What the book will do is give him/her the tools and information to make them a better writer and animator, a bunch of tricks and ideas so they don't make easy mistakes and get discouraged before they can get good at it, and most importantly, show them examples of what is possible if they dedicate themselves to their work.

And really, what more can you ask for in a book like this?

Saturday, December 24, 2016

REVIEW: Curious Incident of the Dog In The Night-Time.

We saw The Curious Incident of the Dog In the Night-Time last night at the Oriental Theatre.  It was great, and I highly recommend it.

I'd read the book a 100 years long time ago, and remember loving it.  The story, about a brilliant boy on the autism spectrum, details the mystery surrounding the suspicious death of a dog, and the aftermath as the main character Christopher solves the problem.

The acting was superb all the way around , and the guy who played the boy was really pretty phenomenal. He's kind of a Youtube star, and he's really quite good and convincing.  Most of the ensemble players had worked on the national tour of War Horse. They were a really good ensemble. It makes sense, it's produced in part by the National Theatre of Britain (same as War Horse)

 The set and sound design were also amazing. The set, which was like a square grid, had LED lights all over it, and often when he got lost, he could follow his path like his pet rat. And the grid was on the floor as well as the backdrop, and they did all kinds of cool projections.

Here's a video/introduction to the show and some of the technical elements from the creators.  (The actor playing Christopher on tour is different than the boy in the video.)

The sound/projection design, when he got lost on his way to the train station was also so good-- a barrage of information and loudness. You got the sense of overwhelming that he felt.  There's also a harrowing moment when he is in the train tunnel with the Underground zooming on.  The set design was so brilliant for that as well.

I thought the ending of the show was weird-- it kind of didn't end as much as wound down-- but as I recall the book was kind of similar.

I would have loved to have seen this in a small black box theatre-- it would have been much more powerful than seeing it from the top of the giant and ornate Oriental Theatre. Not that we couldn't see, but I feel like the immersive nature of the show would have been so much more powerful. But alas, alack, Broadway touring economics favors giant theaters.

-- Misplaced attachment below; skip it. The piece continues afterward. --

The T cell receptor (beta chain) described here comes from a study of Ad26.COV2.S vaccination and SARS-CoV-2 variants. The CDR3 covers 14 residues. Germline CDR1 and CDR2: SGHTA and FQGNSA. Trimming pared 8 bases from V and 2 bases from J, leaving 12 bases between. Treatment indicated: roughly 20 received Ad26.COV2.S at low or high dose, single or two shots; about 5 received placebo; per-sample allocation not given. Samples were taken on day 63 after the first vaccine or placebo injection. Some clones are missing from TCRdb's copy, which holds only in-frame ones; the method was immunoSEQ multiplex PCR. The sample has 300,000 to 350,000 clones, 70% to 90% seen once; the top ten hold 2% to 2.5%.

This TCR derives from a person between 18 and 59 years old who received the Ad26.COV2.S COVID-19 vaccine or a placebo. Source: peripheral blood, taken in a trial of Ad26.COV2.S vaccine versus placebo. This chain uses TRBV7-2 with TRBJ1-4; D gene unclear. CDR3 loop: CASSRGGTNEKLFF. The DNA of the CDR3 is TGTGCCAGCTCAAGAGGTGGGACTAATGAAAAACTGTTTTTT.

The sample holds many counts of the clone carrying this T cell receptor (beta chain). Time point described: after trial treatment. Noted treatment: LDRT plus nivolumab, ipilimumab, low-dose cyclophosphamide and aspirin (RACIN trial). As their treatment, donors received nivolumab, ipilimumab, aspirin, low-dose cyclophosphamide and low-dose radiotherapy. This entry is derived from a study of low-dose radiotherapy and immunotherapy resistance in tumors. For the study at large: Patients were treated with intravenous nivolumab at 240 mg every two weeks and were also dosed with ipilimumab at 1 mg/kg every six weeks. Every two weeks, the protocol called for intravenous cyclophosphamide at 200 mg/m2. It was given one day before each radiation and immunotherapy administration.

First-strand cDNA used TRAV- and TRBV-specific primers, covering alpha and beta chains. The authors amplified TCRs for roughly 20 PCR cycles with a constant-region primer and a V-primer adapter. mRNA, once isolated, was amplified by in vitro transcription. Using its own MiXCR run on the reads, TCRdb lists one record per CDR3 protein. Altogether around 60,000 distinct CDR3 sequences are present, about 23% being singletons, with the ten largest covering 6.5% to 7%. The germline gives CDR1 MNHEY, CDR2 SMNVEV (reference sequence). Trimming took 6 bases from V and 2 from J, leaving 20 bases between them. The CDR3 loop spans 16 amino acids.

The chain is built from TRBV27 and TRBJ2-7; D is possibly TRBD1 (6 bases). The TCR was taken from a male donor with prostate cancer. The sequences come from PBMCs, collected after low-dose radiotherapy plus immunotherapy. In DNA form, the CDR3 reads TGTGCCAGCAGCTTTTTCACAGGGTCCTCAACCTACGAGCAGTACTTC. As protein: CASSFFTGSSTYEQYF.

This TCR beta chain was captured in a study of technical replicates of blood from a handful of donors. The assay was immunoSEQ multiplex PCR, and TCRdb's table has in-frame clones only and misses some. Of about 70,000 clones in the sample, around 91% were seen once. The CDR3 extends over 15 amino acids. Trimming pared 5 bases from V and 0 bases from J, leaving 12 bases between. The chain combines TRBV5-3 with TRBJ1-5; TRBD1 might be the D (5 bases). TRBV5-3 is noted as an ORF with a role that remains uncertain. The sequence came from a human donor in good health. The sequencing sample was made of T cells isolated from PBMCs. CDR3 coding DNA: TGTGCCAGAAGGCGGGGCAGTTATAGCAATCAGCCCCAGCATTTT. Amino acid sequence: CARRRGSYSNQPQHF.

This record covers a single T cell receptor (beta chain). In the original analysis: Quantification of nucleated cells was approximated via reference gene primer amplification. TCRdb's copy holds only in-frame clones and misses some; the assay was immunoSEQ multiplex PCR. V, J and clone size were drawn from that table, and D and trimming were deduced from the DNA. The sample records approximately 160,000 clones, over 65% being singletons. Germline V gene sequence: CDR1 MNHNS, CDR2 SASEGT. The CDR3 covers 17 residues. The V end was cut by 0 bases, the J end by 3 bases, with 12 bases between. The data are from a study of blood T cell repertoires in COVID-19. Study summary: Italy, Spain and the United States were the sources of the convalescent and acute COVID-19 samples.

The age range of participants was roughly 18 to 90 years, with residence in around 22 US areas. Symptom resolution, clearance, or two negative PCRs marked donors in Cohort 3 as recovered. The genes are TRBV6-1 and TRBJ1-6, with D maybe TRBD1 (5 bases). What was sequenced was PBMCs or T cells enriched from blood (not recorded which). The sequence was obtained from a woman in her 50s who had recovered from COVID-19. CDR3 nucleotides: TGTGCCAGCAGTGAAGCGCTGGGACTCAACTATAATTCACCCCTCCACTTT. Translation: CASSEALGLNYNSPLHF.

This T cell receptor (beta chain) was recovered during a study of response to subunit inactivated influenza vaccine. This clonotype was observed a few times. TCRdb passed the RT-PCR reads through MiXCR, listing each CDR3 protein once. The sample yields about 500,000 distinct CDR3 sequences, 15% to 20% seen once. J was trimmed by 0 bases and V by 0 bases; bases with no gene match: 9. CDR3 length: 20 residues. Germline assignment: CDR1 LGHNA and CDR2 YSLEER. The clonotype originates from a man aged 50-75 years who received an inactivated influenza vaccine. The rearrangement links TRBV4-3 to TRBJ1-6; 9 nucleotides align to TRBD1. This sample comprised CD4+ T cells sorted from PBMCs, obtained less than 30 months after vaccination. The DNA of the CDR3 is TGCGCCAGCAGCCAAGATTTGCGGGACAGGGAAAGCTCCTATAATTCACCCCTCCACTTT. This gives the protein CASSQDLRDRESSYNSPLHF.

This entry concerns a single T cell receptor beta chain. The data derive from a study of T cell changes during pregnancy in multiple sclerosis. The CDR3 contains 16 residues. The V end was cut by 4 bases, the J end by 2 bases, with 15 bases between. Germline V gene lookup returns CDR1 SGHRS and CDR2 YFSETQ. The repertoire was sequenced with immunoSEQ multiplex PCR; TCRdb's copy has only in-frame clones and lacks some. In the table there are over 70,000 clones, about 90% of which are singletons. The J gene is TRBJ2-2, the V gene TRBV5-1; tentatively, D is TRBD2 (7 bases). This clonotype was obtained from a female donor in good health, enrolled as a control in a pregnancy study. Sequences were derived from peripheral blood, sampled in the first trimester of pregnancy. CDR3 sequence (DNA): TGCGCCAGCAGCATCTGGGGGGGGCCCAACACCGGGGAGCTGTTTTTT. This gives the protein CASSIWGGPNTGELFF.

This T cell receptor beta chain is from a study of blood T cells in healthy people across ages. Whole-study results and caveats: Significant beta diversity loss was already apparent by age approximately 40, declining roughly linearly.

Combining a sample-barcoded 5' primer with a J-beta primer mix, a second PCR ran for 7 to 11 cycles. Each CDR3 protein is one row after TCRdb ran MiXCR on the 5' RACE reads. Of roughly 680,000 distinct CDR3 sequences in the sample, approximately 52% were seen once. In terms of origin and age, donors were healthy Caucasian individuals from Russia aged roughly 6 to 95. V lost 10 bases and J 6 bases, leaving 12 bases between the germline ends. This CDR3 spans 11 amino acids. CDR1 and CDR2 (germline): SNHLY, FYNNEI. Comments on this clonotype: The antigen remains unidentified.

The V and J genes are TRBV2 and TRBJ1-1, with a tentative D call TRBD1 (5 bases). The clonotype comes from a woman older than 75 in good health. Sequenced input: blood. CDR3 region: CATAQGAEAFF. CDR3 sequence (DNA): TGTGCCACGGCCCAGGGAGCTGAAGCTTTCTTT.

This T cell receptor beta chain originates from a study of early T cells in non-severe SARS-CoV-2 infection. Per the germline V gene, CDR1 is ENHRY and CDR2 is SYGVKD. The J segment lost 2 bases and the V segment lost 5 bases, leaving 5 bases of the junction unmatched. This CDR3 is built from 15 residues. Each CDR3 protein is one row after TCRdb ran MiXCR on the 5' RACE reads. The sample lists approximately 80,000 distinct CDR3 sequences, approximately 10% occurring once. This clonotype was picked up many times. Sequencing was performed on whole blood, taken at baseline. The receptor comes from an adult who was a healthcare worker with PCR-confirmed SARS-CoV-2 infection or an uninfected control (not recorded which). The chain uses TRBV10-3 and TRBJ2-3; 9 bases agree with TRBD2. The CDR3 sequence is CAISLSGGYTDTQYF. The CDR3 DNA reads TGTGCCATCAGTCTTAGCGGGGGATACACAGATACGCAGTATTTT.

I highly recommend the show (but it ends tonight in Chicago) If you have a chance to see it elsewhere, you should. (Hartford, Pittsburgh, Dallas are the next three stops. Full touring schedule here:

Buy the book on Amazon
We took our 8-year-old son, as we couldn't find a babysitter and we had 3 tickets. It was recommended for age 10 and over, but we figured it would have to work.

For the most part it was fine, although the first line is "Oh fucking shit!"  Repeated a bunch of times.

I turned to my wife and said, "Oh no!"

But the language calmed down some.  There were still lots of swear words, and some talk of sex. But there was also a lot of comedy and a lot of kindness.

The death of the dog was not shown on stage (although the set does start with a puppet dog with a large fork in it) , and SPOILER ALERT there was a very cute live dog in the show.

 Overall, my son liked it and it kept his interest, Hopefully the swearing and the sex-talk went over his head. #badparents.

Thursday, December 15, 2016

Live #Ham4Ham Show in Chicago Sat Dec 17!


 Got this press release today, and thought it was cool enough to mention here!

Good luck, all my Hamilton fans!

 CHICAGO (Dec. 15, 2016) – Producer Jeffrey Seller and Broadway In Chicago announce HAMILTON’s LIVE lottery and special #Ham4Ham holiday show with cast members in Chicago on Saturday, December 17.

 HAMILTON will conduct a day-of-show LIVE lottery for the 2:00 PM matinee performance, making 30 tickets available for $10 each. The digital day-of-show lottery will resume for the evening performance that day.  TO ENTER THAT LOTTERY, CLICK HERE.

 Lottery entries will be will be accepted at The PrivateBank Theatre (18 W. Monroe) beginning at 11:30 AMon Saturday, December 17. Those names drawn will be entitled to purchase one or two $10.00 tickets (1 or 2) in cash. The names will be drawn at random at noon, 12:00 PM. Only one entry is allowed per person. Entries are checked for duplication prior to drawing. Winners must be present at the time of the drawing and show valid ID to purchase tickets.

 Prior to the 12:00 PM drawing, a special #Ham4Ham holiday show will feature cast members from the Chicago Company of HAMILTON performing for the crowd. What originally started on Broadway as a fun way for the HAMILTON cast to entertain the crowds of people waiting outside the theatre to enter the ticket lottery has turned into a platform to celebrate the talent and community of Broadway with fans worldwide.

 HAMILTON is currently playing at The PrivateBank Theatre in Chicago (18 W. Monroe). For more information, visit